Agricultural Land: Land which is one or more of the following:
Cropland of at least 20 gross acres.
Ten or more gross acres of permanent crop.
Grazing land with a minimum carrying capacity of 40 animal units, and containing
an economically feasible number of units.
Land devoted to high density use in the production of commodities.
Land devoted to use in the processing of cotton necessary for marketing.
Land devoted to use in the processing of grapes for marketing.
Agricultural Home Site: an allowance for residence and associated residential
structures on an agricultural property (usually one acre, unless actual occupancy
dictates a larger acreage used strictly for residential purposes).
Agricultural Property: Property used for agronomy, horticulture or animal
husbandry, producing an agricultural crop or commodity.
Animal Unit: A unit of measure to classify grazing land according to its
carrying capacity, i.e. ability of a parcel of land to graze a certain number of
animal units over a period to time (usually a year-but sometimes expressed on a
monthly basis) without injurious effect upon the natural vegetative cover of the
land. In the State of Arizona, the following equivalent measures have been classed
as one animal unit:
- One mature beef animal of 1,000 pounds
- One and one-quarter horses
- Five head of sheep
- Five head of goats
- Five head of Ratites
Crop Value: The value of the vine, tree, or plant over and above the land
value. The add on value as permanent crops reach maturity or the value of the harvest
from the field crop.
Fallow Land: Land capable of being farmed but due to the lack or cost of
water or participation in a crop rotation program is left idle. It is value the
same as irrigated lands.
Farm property Qualification: The type of crop being raised on a farmstead
relates directly to the qualification for farm property. Field crops (grain, alfalfa,
sugar beets, lettuce, safflower, etc.) require twenty (20) acres or more. For permanent
crops (citrus, nut, grape and fruit) ten (10) acres or more are normally required.
Headquarters Land: Land used for storage and farm/ranch improvements (barns,
sheds, corrals, seasonal employees housing) and valued the same as crop or grazing
Irrigated Land: Land cleared, leveled and ditched for the application of
water and growing of plants (includes the roads, ditches, well sites, ponds, turn
and skip rows as well as the cropped acres).
Non-Qualifying Rural Property: Land used for residential pleasure, development,
speculative or recreational purposes, classed and valued according to its primary
Qualifying Agricultural Property: Land must be in active production for seven
out of the last ten years prior to application as agricultural land for qualification
as agricultural property. Failure to farm the property due to severe drought conditions
may extend the idle period on a year-to-year basis as initiated by the cognizant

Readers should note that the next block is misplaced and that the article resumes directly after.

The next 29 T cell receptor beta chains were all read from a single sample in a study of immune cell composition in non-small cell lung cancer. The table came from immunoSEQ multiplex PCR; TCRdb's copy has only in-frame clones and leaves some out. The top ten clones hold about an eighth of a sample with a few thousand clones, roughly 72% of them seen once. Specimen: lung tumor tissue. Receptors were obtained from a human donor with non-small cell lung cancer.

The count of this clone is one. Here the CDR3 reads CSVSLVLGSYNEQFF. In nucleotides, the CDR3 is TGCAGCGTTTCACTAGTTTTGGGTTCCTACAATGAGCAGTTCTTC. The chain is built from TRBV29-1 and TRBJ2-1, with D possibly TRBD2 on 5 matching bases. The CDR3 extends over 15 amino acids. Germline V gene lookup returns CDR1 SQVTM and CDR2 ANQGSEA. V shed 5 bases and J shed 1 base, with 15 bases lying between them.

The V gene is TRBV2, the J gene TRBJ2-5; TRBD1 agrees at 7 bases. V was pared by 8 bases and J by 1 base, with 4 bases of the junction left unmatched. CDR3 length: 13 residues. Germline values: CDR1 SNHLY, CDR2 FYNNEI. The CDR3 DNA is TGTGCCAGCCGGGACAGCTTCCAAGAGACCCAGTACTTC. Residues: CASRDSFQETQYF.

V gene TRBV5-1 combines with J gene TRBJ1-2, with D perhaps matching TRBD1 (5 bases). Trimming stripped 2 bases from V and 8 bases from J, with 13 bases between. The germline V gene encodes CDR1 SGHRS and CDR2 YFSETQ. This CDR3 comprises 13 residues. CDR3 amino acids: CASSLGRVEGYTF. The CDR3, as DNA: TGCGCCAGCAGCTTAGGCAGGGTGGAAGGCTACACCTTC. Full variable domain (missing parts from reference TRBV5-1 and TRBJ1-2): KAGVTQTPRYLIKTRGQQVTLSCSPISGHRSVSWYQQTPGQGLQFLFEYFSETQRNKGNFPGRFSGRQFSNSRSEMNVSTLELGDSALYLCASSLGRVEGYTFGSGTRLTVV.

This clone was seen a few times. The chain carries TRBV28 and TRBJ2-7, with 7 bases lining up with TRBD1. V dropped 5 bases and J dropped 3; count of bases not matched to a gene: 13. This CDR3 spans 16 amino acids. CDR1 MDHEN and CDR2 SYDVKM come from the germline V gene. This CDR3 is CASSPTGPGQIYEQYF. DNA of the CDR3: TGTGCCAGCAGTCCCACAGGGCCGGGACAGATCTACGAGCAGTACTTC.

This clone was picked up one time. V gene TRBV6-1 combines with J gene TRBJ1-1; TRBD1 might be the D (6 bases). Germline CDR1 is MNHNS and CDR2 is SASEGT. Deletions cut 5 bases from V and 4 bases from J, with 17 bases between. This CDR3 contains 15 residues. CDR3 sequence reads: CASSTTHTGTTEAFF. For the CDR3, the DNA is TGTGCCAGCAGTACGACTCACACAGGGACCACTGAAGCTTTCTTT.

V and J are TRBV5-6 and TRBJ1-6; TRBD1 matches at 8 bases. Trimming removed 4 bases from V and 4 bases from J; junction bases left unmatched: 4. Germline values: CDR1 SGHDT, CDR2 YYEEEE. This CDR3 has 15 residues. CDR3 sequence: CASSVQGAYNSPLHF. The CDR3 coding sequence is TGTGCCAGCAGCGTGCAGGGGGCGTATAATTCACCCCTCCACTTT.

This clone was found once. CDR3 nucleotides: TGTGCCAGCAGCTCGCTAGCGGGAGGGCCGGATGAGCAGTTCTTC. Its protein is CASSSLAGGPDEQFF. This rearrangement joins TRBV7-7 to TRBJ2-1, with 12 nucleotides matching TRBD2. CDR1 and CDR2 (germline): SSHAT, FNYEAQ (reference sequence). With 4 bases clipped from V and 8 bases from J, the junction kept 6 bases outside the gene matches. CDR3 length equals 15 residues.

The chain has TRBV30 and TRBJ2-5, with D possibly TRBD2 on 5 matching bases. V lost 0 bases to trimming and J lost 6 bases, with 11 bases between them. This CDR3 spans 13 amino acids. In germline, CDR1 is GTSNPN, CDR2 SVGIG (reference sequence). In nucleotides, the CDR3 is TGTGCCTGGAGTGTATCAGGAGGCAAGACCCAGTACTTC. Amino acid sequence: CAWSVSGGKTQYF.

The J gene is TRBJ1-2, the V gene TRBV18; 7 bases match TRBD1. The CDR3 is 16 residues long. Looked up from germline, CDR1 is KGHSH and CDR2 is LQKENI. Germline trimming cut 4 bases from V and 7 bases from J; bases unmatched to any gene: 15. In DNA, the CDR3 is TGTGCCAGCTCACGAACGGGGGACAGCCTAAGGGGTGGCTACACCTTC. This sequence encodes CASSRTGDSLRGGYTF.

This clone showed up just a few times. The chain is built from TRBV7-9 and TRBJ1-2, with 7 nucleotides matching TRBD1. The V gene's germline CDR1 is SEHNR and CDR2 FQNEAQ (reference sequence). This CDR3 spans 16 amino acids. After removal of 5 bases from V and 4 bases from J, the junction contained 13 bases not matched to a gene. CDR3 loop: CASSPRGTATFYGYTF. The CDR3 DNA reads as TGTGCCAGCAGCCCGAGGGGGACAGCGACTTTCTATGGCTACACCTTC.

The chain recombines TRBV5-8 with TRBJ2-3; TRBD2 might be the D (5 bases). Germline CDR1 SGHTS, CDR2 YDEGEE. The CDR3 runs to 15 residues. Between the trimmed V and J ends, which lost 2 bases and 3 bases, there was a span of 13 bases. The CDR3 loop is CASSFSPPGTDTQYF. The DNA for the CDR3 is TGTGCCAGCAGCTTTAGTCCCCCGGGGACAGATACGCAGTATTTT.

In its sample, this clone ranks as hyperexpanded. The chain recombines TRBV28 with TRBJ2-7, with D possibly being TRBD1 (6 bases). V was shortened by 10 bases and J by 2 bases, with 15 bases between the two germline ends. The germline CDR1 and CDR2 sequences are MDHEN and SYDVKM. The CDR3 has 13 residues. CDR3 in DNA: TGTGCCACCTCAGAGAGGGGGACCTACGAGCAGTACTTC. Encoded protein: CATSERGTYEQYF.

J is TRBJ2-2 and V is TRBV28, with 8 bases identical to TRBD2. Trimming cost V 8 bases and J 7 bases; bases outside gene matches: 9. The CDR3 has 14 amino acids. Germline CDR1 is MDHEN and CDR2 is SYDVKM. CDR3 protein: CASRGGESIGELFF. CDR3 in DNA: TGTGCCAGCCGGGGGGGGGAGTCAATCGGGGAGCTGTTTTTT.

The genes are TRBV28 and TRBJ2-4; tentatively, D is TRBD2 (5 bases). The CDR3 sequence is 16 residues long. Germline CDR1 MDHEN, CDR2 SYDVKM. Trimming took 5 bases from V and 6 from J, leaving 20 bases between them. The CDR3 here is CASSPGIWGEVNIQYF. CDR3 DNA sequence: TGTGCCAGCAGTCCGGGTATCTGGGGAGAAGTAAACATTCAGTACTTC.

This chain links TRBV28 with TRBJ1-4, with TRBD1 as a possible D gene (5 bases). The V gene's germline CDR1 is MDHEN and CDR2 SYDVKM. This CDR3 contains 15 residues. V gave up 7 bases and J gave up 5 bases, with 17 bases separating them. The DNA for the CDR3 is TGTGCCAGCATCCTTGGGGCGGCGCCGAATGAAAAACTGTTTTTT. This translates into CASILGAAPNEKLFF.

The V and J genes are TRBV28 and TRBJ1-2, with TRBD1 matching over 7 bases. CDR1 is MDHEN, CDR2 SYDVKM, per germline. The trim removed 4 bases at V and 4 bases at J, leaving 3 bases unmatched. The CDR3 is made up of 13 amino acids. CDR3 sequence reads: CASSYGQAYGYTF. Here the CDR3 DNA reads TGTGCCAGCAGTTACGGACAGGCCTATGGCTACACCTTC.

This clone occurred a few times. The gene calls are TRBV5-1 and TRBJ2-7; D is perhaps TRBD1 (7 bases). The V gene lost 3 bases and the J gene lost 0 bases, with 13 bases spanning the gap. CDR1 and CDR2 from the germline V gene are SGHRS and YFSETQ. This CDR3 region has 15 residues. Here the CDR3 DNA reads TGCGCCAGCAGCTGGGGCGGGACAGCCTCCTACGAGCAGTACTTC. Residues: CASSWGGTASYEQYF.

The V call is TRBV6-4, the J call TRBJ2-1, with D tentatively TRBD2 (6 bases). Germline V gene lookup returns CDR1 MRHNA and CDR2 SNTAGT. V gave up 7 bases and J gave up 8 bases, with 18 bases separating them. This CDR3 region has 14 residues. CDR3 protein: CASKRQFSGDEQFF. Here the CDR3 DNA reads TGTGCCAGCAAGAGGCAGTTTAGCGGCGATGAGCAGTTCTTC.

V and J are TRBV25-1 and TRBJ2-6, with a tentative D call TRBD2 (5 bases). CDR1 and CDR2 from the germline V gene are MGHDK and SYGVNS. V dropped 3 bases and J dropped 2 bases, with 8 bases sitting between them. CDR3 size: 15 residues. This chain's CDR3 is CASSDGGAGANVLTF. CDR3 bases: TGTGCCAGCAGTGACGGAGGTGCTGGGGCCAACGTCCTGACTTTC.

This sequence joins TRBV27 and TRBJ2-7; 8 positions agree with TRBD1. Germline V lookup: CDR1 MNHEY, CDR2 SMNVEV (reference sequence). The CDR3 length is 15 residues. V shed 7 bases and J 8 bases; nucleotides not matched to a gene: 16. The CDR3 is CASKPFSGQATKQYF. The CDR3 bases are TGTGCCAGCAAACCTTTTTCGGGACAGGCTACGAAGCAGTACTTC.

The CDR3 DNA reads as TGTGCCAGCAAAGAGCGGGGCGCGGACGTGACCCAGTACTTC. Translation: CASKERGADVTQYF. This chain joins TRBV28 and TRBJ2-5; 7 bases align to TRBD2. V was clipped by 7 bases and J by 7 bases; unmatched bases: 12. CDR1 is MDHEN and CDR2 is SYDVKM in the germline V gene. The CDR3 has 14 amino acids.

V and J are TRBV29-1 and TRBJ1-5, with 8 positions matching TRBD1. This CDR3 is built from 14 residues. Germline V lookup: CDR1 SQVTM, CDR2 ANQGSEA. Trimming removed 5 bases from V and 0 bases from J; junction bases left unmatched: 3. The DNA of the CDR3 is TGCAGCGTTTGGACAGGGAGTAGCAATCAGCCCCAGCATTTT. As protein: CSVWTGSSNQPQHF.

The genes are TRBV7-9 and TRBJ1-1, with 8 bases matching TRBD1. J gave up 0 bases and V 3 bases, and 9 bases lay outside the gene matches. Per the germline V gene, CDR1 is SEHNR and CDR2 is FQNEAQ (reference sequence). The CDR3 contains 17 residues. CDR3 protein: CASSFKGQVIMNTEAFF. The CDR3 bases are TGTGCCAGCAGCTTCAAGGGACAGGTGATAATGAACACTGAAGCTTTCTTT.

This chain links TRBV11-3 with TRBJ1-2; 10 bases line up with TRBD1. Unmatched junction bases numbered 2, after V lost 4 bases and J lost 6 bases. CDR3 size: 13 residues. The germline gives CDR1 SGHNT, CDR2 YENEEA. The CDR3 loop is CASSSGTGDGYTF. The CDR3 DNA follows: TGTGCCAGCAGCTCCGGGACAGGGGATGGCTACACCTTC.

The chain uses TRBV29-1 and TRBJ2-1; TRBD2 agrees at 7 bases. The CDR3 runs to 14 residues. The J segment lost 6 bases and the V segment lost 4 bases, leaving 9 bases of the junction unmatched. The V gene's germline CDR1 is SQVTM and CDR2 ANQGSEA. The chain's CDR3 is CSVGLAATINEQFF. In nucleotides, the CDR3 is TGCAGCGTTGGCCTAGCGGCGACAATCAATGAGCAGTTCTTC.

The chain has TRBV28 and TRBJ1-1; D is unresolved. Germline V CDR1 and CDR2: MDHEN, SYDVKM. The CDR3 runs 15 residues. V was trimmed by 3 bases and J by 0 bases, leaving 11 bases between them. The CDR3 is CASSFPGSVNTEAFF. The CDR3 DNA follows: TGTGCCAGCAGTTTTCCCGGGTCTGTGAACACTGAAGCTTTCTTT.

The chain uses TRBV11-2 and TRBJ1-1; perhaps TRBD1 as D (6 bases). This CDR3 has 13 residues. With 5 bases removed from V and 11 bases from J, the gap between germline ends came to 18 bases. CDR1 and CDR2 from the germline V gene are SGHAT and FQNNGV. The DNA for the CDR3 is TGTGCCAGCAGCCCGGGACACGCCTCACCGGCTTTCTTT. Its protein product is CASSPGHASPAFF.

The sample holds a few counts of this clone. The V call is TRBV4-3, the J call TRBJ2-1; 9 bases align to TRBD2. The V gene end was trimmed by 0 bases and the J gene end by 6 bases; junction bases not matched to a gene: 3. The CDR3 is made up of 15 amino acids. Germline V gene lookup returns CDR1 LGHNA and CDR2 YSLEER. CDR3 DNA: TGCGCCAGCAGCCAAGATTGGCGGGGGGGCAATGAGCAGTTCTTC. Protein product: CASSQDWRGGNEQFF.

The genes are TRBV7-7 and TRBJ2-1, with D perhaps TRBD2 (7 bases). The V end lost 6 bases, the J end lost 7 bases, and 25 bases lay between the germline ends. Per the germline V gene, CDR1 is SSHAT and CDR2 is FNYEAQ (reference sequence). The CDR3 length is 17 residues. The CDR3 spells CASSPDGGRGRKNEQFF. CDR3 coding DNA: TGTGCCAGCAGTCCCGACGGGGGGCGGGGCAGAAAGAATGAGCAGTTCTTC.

assessor, and as approved by the Department of Revenue.
Qualifying Ranch Property: Natural grazing land must have a minimum annual
carrying capacity of forty (40) animal units per year to qualify as ranch property.
Undeveloped Land: Raw acreage that is not used as part of farming acreage
and does not meet the criteria for classification as wasteland. Value is based upon
comparable properties in the locale of similar size, quality and use potential.
Unit (Annual) Carrying Capacity: That which the land will naturally support.
A measurement of the animal units allowed by the State of Arizona Land Department
for negotiation of grazing leases of state land.
Waste Land: Land that can not be converted to an economically beneficial
use and includes such land areas as river bottoms, sand hills, rock outcroppings,
sand washes and soil salinity areas. Value is based on its contribution to the farming
operation. In valuing ranch or grazing property, wasteland is not segregated and
The Income Approach
The income approach is used to value commercial or industrial properties, or properties
which are bought and sold by investors primarily because of their income producing
potential. This approach to value depends on reliable and detailed information on
the income and the costs of doing business for a particular business or enterprise.
This is referred to as the "income stream" of the property. The income approach
defines value as "the present worth of future benefits of owning a property." These
are composed of the annual income for an estimated number of years (called the economic
life of the property) plus a capital amount representing land value or land value
plus some remaining worth of the improvements. This approach emphasizes investment
components rather than physical components of a property.
The steps in the income approach are:
- Estimate potential gross income (PGI)
- Deduct vacancy and collection losses
- Add miscellaneous income to derive effective gross income (EGI)
- Deduct operating expenses to derive net operating income (NOI)
- Select appropriate capitalization rate and method
- Develop an estimated value